Historic Durham Miners Hall receives £4.5m funding


The historic Redhills Durham Miners Hall building, known as Pitman’s Parliament, has received £4.5m of funding from the National Lottery, allowing a full restoration of the Grade II-listed building and modernisation of the facilities.

Redhills, which was opened in 1915, is said to be in urgent need of repairs. An appeal for funding to preserve the building was initially launched by the Durham Miners Association (DMA) in November 2018. Apart from the grant by the National Lottery, Durham City Council will also provide £1.1m of funding toward the £7.25m restoration project. The DMA is raising the remaining £1.65m from trades unions and other supporters.

The restoration works are set to begin in early 2022, with reopening of the building to the public being planned for Spring 2023.

The additional funding will also enable the addition of buildings and modernisation of the facilities, making Redhills a cultural and social centre for the wider community and creating awareness for the social history and cultural heritage of the Durham coalfield. David Renwick, Director for the North of England at The National Lottery Heritage Fund, has said:

“Industrial heritage in the North is not only significant locally but for the wider region, and plays a huge role in bringing people together and in turn boosting the local economy.”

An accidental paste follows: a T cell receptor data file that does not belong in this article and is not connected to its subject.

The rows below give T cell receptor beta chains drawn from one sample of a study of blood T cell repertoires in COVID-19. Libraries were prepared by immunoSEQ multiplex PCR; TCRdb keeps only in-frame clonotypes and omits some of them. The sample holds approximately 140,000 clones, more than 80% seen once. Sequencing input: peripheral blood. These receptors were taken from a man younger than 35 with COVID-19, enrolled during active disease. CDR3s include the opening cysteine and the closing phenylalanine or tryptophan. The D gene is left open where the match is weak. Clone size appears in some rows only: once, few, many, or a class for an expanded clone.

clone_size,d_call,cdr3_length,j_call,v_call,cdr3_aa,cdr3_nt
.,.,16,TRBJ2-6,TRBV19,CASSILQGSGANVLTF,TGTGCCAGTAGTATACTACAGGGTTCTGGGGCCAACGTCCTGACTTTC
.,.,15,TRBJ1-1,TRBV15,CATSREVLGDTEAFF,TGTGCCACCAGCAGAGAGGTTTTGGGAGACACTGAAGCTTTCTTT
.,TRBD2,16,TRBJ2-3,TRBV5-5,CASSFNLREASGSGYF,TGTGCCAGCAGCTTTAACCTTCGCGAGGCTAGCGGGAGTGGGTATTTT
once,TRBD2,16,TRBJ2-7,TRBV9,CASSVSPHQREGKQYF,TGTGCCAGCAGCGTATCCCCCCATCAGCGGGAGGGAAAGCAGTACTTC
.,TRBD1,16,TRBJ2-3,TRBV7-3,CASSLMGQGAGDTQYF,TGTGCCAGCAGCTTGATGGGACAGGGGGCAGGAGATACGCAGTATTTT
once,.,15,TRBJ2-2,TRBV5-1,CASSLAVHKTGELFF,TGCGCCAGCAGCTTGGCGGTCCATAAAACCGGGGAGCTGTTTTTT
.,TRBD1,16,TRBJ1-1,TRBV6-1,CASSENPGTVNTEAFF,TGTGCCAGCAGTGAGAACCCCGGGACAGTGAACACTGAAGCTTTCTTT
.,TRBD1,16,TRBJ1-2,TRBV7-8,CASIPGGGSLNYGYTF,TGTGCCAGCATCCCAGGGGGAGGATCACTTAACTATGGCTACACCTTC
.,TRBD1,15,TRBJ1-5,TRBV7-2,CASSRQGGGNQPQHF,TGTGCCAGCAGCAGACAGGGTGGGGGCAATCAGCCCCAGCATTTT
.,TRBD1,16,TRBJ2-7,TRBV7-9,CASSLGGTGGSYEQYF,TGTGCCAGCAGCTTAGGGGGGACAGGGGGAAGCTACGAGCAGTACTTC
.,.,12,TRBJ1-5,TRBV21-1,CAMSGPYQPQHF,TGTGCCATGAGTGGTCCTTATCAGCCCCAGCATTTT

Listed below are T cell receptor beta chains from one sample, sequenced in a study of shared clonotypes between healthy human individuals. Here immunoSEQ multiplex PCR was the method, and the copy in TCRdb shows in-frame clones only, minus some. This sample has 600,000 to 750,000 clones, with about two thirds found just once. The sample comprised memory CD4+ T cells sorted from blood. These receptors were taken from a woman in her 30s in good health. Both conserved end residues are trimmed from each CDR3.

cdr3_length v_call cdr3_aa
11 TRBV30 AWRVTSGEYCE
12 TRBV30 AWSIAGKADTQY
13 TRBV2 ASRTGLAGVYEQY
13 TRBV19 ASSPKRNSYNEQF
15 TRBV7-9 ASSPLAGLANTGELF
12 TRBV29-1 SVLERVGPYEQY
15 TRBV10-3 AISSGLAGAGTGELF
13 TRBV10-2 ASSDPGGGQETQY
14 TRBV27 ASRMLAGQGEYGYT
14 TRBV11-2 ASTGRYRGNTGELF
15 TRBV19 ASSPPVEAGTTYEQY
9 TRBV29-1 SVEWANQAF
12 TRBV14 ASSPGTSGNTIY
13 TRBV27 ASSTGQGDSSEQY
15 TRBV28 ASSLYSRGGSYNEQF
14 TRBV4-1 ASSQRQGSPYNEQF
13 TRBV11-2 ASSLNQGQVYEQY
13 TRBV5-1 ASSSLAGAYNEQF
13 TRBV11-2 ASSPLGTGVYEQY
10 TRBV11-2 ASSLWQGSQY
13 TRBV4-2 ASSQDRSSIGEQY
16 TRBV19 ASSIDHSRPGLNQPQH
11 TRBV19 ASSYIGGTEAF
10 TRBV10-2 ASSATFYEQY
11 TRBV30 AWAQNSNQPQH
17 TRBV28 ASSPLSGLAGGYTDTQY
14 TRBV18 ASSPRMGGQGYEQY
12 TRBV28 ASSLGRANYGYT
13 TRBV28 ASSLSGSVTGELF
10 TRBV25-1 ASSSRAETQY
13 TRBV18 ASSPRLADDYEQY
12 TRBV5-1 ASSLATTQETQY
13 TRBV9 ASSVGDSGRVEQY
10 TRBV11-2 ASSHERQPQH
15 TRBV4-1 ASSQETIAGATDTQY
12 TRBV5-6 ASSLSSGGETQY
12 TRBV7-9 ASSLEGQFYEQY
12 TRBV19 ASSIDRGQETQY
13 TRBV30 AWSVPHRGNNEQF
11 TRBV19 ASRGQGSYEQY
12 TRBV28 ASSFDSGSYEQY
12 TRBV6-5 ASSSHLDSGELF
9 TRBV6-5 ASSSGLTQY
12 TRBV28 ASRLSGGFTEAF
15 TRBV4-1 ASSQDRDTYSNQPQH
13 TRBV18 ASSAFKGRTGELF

The DMA has developed an extensive activity plan to increase visitor numbers once the building will reopen. Among the year-round activities are guided tours, concerts, educational workshops, talks, and film screenings. To enable this vision, a team of experts is developing detailed plans, including architectural modernisations, the use of audio-visual technology to share the history of the Durham Miners, and assessments of the artefacts preserved in Redhills by heritage experts to make them more accessible to the public.

Ross Forbes, DMA Programme Director, has said: “The National Lottery Heritage Fund has ensured that the proud story of the Durham miners will not just be preserved, but will continue to be written.”

The Redhills building is recognised as one of the 100 “irreplaceable” places in England, alongside the Palace of Westminster, by Historic England.

The DMA was founded in 1869 as a trade union. Redhills opened in 1915, funded by more than 150,000 miners working in the collieries around Durham. The chamber in the building known as Pitman’s Parliament served as a meeting place for the democratically elected delegates of the Miners Association, allowing them to create a social welfare system that stretched across County Durham and had a lasting impact on generations of people in the county.

Image credits: Redhills Durham Miners Hall

Leave a Reply

Your email address will not be published. Required fields are marked *


This site uses Akismet to reduce spam. Learn how your comment data is processed.